5 CFC Games Played
0 CFC Goals
Some players arrive in League football to great fanfare. Others, however, find the experience a little more humbling.
Keith Kent definitely falls into the latter category.
When he made his debut in the third game of the 1933 season against South Melbourne, he only did so because Jack Regan was a late withdrawal. That change caught even the property steward by surprise, so Kent was told to take his jumper to a particular lady in the grandstand – and he sat beside her while she sewed his #15 onto his jumper!
A few minutes later Keith Kent was running out onto Victoria Park for the first of his five senior games with the Magpies. He lined up at full-back, with established key defender Charlie Dibbs moving out to a pocket, and almost immediately made a name for himself.
“Young Kent is doing well,” wrote the Sporting Globe. “He is a fairly safe mark. His weakest point is his kicking, but he is improving rapidly.”
It had been some journey for Kent. Born in Deepdene he had lived in the Collingwood district for a handful of years while at West Melbourne Tech (he was studying engineering and would go on to be a fitter and turner with Victorian Railways), and had made his way to Abbotsford for football purposes. He joined the Collingwood seconds but suffered some serious foot trouble which led the doctor to stop him playing: young Keith went along to a game to watch and found the temptation too great, and was back playing the next week.
The Magpies loved that sort of passion, and gave Kent his chance in 1933. He played his first five games straight, finding himself lining up against such legends as Bob Pratt and Harry Vallence and acquitting himself admirably, keeping both Dibbs and Regan out of the key defensive post. The Herald even noted that the team’s defence had improved since Kent had been given the full-back slot.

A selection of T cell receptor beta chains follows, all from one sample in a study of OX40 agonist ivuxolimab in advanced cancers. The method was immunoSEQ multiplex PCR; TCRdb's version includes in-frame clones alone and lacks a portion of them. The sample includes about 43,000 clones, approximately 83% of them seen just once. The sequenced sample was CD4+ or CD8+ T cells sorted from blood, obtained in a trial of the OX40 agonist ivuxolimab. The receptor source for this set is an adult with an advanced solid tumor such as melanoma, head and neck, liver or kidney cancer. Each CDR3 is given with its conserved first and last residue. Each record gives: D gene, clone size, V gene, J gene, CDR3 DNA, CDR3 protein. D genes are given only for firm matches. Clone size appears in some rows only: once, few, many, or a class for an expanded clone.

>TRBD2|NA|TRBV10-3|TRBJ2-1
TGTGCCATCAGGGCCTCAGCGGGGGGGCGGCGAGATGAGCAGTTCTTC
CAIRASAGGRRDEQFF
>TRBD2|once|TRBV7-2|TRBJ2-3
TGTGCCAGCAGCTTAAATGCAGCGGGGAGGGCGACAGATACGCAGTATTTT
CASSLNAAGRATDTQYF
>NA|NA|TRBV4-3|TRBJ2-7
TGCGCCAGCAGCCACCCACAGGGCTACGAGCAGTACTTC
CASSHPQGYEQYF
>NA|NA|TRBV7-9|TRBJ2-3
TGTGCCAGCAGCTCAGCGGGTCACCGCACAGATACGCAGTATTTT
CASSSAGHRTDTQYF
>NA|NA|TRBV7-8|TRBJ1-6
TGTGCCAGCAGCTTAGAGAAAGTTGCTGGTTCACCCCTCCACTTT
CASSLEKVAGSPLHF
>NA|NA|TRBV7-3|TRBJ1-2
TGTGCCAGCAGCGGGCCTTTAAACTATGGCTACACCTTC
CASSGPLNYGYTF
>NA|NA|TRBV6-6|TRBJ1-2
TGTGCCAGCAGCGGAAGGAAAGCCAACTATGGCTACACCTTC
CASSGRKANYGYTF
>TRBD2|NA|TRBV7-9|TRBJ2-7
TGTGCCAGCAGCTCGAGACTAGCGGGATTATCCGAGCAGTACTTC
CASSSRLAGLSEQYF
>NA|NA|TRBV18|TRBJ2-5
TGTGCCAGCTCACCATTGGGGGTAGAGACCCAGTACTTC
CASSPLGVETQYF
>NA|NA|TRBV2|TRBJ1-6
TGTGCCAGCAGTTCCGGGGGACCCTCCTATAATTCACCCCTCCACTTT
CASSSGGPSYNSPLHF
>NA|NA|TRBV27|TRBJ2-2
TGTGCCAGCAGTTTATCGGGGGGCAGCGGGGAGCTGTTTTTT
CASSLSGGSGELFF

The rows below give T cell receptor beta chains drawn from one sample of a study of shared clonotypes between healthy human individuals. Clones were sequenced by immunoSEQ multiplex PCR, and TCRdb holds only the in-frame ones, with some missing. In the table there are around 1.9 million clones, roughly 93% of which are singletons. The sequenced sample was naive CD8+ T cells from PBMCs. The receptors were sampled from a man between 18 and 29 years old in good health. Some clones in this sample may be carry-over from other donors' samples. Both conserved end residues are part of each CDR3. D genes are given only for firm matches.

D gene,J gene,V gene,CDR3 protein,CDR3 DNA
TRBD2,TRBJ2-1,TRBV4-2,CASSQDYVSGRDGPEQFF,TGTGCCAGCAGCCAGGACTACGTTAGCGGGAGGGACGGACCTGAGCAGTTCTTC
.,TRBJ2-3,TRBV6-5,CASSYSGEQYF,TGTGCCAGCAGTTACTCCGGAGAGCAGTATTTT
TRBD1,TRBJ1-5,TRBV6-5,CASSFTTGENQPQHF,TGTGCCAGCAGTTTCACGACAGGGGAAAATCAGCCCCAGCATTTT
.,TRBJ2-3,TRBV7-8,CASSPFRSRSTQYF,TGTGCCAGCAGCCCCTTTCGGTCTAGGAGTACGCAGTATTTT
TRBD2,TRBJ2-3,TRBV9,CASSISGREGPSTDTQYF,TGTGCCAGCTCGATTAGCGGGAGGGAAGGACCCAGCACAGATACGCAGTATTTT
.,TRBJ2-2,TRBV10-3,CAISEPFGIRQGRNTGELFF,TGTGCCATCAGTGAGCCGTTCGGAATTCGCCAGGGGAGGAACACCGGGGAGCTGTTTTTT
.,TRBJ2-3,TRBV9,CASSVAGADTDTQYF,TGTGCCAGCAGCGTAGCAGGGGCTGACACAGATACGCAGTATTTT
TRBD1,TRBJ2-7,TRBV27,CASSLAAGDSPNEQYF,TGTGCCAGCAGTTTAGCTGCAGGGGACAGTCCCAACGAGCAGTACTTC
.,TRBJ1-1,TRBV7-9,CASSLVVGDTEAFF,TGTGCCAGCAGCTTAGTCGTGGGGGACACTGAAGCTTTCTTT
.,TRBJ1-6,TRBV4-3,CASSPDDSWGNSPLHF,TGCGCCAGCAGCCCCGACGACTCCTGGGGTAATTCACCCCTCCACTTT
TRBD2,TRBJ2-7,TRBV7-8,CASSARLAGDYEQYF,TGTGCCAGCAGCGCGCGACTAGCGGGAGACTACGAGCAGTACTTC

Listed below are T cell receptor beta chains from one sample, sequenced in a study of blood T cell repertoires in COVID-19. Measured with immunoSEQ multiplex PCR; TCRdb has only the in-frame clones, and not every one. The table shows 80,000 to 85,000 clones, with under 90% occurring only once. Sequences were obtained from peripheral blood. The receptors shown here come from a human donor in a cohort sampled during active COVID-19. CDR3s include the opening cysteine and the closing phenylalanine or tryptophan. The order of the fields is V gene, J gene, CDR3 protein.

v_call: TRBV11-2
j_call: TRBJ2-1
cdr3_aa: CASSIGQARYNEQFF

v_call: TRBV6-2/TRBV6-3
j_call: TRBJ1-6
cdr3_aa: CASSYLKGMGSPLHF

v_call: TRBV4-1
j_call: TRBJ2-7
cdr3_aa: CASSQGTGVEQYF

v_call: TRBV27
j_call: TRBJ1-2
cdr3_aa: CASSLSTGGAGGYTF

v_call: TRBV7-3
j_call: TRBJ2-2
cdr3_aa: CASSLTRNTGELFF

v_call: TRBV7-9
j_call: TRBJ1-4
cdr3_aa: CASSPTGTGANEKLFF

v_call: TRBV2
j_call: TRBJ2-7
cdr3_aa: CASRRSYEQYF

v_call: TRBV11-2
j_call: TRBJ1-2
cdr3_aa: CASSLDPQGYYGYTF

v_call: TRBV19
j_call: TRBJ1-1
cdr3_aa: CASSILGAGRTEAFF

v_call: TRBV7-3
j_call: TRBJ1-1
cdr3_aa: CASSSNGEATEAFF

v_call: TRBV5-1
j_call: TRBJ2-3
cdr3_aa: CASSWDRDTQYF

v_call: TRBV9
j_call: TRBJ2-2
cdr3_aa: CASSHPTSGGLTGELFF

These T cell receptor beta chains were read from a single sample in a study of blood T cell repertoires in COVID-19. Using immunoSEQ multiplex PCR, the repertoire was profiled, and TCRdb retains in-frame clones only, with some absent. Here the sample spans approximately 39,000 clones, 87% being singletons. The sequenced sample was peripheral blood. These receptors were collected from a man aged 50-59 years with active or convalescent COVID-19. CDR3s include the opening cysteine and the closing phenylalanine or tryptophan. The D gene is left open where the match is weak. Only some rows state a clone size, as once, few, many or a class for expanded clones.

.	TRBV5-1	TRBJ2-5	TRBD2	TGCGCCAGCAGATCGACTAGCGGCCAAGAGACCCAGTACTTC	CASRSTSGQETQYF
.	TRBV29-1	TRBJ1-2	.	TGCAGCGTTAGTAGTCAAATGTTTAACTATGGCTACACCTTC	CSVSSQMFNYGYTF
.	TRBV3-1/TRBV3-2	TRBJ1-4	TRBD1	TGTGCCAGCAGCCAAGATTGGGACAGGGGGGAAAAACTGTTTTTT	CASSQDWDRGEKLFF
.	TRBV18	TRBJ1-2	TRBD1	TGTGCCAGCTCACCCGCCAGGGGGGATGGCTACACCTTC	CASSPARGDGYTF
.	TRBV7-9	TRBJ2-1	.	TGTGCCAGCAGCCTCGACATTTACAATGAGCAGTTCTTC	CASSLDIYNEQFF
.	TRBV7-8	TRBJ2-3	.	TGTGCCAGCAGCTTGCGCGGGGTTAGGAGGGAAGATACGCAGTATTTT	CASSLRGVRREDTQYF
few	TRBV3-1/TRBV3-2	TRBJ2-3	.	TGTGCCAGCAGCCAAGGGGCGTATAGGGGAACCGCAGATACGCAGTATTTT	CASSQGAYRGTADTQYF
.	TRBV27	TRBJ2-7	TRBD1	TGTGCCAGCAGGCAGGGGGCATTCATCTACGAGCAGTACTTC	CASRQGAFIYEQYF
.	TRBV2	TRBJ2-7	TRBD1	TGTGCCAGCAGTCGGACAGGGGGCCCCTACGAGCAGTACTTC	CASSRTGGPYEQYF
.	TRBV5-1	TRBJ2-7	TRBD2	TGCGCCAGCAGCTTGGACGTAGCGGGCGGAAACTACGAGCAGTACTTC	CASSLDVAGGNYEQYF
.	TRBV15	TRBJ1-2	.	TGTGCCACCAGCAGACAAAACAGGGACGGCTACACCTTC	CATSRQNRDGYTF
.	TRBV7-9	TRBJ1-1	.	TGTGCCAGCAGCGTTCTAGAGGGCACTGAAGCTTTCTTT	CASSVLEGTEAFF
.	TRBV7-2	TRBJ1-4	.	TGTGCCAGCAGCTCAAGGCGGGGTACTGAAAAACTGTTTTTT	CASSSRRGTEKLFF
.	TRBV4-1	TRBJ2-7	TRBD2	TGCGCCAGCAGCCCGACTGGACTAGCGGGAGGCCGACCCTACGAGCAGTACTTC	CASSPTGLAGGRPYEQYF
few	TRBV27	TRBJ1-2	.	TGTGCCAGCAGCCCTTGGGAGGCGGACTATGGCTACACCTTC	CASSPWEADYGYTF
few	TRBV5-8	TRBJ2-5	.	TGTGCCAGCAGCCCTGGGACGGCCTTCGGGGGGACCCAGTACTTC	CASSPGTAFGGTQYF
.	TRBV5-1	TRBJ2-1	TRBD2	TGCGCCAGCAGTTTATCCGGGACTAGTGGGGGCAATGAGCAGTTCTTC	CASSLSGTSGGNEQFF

He was a fine mark with excellent judgement and a composure under pressure that served him well in the last line of defence. But he was sent back to the seconds after that initial handful of games and just couldn’t regain a senior berth.
Perhaps surprisingly, the selectors ended his stint at Victoria Park early in 1934. He initially tried out with Footscray but after some encouraging early displays there also found opportunities limited and returned to Abbotsford briefly before crossing to Coburg in the VFA mid-season. He spent three seasons there, and had another crack with the Collingwood seconds for part of 1936 (bringing his overall tally of Collingwood Districts games to 36). He tried out with North Melbourne at one stage too, but his heart wasn’t really in it – he loved the Pies too much. He also played plenty of football with the Railways team in the Wednesday league.
In 1937 he was sent to Maryborough with the Railways and the local team snapped him up and gave him a captain-coaching role. He lived in Maryborough for the rest of his life (after a short trip back to Melbourne to marry his fiancée, Merle) and became a deeply valued member of the local community, serving as a fireman, auditor of both the fire brigade and the community brass band and involved in all sorts of local sporting organisations.
By the time Keith Kent passed away in 1999, the whole Maryborough community had good reason to thank the Railways for the job that brought him to the town in 1937. Victoria Park was only one stop along his journey, but he retained a soft spot for the Pies for the rest of his days.
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